The Finisterre area has a rich history dating back to Celtic tribes that once inhabited the land. Dating back to the 6th century, Finisterre was considered to be the end of the known world. This was popularized by Roman general Decimus Junius Brutus, when he conquered Galacia for the Roman Empire. Even before the time of the Roman and Celtic people, the Phoenicians had an alter in Finisterre to worship the sun. It is for this reason that many consider Finisterre the true end to a Camino de Santiago journey, as pilgrimages to this area pre-date the origins of Christianity.
I was taking a few photos of Owen at the “0,00km” waymarker, when I saw a very familiar face walking our way from the lighthouse. It was our Italian friend, Mauro! We walked alongside Mauro for a few days on our way out of Valença, and it was really nice to see him again. He didn’t speak much English and my Italian is equally limited. It didn’t matter though, as our smiles, laughs, and hugs conveyed all that we desired to say.
After parting ways with Mauro, we continued on towards the lighthouse and the end of the cape. The memories of my journey all came flooding back to me here. We passed by the lighthouse and walked down towards the stone cross where pilgrims burn their clothes, shoes, or other belongings to signify a rebirth.
Owen had a lot of fun hopping around on the rocks, until it was time for us to go. After visiting the lighthouse, José took us to a beautiful beach in Finisterre, and Owen finally got the chance to enjoy the water.
Our final destination for this day tour was in the town of Muxia. Muxia is quickly becoming a popular destination with Camino pilgrims, as it can be reached with just one extra day of walking from Finisterre. Legend has it that one of Christ’s disciples came to Muxia to prosthelytize for the new Christian faith. He wasn’t having much luck with his efforts and began feeling discouraged. At this point it is said that the virgin Mary appeared to him. The Celtic stones that sit near the church today are said to be stones from her boat.
From the lighthouse, we walked over to the church of Santuario da Virxe da Barca. Much like the cape of Finisterre, the location of this church is on a pre-Christian shrine of the Celtic peoples. This part of Spain was one of the last to convert to Christianity.
Getting to the Santuario da Virxe da Barca gave me a very good idea why this area is called the “Costa de la Muerte” or the “Coast of Death”. This rocky shoreline has played host to more than its share of shipwrecks throughout the years.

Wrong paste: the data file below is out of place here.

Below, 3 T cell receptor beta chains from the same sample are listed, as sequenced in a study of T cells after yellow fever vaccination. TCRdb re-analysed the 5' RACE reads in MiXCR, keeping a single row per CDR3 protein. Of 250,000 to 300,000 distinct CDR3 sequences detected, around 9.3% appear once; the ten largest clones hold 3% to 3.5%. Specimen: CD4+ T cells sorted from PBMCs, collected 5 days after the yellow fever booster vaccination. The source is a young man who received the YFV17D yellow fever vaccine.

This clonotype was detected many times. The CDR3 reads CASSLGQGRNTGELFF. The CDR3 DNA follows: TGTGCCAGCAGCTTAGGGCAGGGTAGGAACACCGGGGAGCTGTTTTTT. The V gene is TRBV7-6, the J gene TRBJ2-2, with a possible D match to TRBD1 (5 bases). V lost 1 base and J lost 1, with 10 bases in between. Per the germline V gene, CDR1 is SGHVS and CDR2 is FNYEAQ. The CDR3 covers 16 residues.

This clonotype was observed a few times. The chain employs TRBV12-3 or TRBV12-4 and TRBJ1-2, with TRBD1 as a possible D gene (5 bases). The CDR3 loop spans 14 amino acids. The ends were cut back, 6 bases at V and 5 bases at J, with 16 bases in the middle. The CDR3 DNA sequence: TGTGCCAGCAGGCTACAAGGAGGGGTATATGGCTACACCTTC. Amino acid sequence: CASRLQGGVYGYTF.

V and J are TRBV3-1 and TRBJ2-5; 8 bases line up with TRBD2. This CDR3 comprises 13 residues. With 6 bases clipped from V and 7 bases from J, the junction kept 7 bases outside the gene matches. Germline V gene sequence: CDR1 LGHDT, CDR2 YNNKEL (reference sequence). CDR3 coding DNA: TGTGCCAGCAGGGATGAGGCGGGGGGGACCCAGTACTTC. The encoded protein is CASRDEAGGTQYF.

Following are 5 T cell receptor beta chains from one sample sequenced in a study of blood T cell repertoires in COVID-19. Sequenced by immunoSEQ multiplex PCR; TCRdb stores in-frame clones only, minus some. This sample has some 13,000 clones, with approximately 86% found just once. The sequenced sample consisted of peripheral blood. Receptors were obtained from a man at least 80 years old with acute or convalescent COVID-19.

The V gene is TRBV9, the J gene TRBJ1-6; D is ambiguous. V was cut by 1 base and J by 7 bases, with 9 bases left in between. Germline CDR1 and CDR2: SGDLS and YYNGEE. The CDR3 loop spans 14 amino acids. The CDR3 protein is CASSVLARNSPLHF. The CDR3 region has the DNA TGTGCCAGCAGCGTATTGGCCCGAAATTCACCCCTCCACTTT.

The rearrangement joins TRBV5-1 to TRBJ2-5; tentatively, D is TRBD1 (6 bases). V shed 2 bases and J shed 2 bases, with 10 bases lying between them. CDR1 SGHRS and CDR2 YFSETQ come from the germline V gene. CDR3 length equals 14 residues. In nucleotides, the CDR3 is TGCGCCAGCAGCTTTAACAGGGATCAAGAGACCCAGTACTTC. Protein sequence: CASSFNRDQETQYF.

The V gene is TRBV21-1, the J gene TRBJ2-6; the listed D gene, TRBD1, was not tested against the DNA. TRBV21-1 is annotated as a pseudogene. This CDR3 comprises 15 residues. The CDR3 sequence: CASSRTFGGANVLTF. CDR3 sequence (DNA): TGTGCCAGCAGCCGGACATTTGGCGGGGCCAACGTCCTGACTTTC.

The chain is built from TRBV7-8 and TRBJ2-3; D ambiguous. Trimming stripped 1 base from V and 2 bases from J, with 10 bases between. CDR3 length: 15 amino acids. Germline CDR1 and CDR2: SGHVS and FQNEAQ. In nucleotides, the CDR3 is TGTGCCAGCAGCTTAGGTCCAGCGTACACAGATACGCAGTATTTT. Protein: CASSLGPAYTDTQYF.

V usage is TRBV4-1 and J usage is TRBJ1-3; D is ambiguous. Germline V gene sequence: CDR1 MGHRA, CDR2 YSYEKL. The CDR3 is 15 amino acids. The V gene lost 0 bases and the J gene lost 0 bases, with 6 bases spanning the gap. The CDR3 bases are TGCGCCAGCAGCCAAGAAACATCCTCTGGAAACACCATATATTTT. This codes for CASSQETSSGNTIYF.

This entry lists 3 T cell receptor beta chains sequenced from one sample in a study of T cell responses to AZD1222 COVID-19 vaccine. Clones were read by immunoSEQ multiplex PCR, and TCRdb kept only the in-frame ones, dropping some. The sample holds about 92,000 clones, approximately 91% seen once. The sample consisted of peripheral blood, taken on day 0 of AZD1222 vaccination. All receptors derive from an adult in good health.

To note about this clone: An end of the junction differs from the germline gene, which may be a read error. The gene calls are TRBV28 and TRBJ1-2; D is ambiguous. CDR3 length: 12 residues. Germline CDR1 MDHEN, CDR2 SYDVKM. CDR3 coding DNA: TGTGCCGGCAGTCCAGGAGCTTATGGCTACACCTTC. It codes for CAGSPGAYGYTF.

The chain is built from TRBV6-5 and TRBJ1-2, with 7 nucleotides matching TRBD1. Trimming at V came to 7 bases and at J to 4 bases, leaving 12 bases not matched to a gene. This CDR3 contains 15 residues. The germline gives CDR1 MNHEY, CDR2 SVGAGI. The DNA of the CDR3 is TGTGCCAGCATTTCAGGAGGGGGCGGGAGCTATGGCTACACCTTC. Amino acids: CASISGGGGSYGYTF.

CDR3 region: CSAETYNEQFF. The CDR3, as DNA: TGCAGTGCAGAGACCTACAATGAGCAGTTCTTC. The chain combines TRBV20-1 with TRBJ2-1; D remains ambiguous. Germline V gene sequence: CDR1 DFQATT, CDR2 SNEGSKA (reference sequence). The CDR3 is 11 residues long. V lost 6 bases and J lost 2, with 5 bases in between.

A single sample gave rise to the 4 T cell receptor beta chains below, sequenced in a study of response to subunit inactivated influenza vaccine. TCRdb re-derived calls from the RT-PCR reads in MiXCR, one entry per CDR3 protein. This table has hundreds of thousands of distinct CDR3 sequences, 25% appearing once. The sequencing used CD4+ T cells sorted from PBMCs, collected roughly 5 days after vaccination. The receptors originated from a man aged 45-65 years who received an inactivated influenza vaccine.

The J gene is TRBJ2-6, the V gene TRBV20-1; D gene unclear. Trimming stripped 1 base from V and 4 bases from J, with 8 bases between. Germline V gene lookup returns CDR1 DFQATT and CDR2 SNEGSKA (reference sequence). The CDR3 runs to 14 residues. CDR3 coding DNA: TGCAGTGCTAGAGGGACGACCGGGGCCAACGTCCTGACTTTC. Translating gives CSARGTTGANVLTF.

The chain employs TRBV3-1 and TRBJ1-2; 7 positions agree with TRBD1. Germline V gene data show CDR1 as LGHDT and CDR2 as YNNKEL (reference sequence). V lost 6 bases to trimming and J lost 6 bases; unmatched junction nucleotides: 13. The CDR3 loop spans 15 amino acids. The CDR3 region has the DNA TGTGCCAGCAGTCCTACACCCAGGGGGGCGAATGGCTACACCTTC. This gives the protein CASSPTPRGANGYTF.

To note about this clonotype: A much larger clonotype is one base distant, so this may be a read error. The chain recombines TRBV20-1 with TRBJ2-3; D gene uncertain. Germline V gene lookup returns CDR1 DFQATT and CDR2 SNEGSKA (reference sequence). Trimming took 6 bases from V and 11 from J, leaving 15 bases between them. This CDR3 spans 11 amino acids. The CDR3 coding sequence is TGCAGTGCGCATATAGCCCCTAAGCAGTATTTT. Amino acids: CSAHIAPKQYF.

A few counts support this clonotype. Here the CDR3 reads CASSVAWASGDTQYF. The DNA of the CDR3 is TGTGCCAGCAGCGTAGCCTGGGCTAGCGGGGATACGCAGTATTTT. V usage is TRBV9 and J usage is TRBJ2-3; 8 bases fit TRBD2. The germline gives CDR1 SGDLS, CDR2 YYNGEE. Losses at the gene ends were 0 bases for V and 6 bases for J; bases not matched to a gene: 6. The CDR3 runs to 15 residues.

There are a number of very interesting rock features in front of the church. The first is a ‘pedra de abalar’ or oscillating stone. There are a few of these in the area, and can be moved by wind, water, or sometimes even hand. Stones like these used to play a role in determining the guilt of accused parties in times past. There is also an arch stone that has enough room for people to crawl through. It is thought that crawling through the arch space can be a process of cleansing.
On the hill next to Santuario da Virxe da Barca, we visited the monument to the Prestige Tanker that spilled 70,000 gallons of oil into the Atlantic Ocean back in 2002. This is also the place you can see a “0,00” marker, similar to the one found in Finisterre.
From Muxia, we began or return drive to Santiago. Owen had fallen asleep at this point, so we only drove by our final location of the day, Ponte Maceira. Ponte de Maceira is a beautiful Roman bridge located in the town of Negreira. I walked over this very bridge while walking the Camino Finisterre back in 2012. Ponte de Maceira is steeped in Judeo Christian history. I don’t remember the story exactly, but it is said that the apostles of St. James were making their way through the area along the Tambre River as they were chased by Roman legionaries. The apostles crossed the Tambre over a bridge and as the Romans followed, the bridge collapsed under their feet.
After visiting Ponte de Maceira, we had a pleasant drive back to Santiago as our driver played traditional Galician music to set the tone. This was officially the end. After spending ten days walking the Camino Portuguese from Porto, one day in Santiago for the pilgrim’s mass, and one day taking a day trip to Finisterre, it was time for us to go home. We walked around the main square in front of the Santiago Cathedral one last time and made a promise to return soon.